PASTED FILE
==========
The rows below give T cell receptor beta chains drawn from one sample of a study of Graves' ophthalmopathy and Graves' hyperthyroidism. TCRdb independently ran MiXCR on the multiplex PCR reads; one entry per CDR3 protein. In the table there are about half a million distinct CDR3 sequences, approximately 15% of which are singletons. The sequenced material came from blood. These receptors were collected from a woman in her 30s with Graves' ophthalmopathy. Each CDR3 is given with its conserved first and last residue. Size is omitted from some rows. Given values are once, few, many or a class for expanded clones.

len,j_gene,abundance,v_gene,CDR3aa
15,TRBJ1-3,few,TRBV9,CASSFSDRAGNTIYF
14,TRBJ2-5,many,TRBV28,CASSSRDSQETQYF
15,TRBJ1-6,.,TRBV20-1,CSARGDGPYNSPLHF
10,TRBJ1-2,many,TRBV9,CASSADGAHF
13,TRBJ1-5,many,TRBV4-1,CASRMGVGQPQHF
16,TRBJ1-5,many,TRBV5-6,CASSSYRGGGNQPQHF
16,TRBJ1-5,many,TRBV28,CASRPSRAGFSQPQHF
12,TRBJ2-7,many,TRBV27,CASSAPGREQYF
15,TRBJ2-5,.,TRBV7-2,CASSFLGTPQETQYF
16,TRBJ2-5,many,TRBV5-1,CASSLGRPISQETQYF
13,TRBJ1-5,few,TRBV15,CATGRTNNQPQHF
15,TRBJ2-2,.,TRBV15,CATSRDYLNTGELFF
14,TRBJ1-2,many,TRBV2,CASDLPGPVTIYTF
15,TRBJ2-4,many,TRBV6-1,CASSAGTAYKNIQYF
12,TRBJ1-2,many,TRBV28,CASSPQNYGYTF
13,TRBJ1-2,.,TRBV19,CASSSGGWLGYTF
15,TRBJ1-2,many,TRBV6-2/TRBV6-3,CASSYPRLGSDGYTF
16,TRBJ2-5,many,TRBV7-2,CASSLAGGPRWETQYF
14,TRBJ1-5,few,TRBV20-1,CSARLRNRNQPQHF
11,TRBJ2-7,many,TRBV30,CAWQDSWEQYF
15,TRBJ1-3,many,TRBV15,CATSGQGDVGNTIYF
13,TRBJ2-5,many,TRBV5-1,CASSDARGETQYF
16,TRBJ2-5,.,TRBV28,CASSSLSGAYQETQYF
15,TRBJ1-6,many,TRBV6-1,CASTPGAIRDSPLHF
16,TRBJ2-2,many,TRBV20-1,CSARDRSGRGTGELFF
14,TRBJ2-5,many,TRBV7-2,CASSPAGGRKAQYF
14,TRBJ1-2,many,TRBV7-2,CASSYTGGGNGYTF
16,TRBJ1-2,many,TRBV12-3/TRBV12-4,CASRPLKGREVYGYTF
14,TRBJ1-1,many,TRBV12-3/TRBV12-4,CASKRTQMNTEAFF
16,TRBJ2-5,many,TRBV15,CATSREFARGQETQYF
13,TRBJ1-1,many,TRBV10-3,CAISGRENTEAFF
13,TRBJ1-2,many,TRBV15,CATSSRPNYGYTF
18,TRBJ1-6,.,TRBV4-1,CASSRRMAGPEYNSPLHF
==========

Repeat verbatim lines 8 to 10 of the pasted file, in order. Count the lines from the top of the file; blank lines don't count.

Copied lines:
16,TRBJ1-5,many,TRBV5-6,CASSSYRGGGNQPQHF
16,TRBJ1-5,many,TRBV28,CASRPSRAGFSQPQHF
12,TRBJ2-7,many,TRBV27,CASSAPGREQYF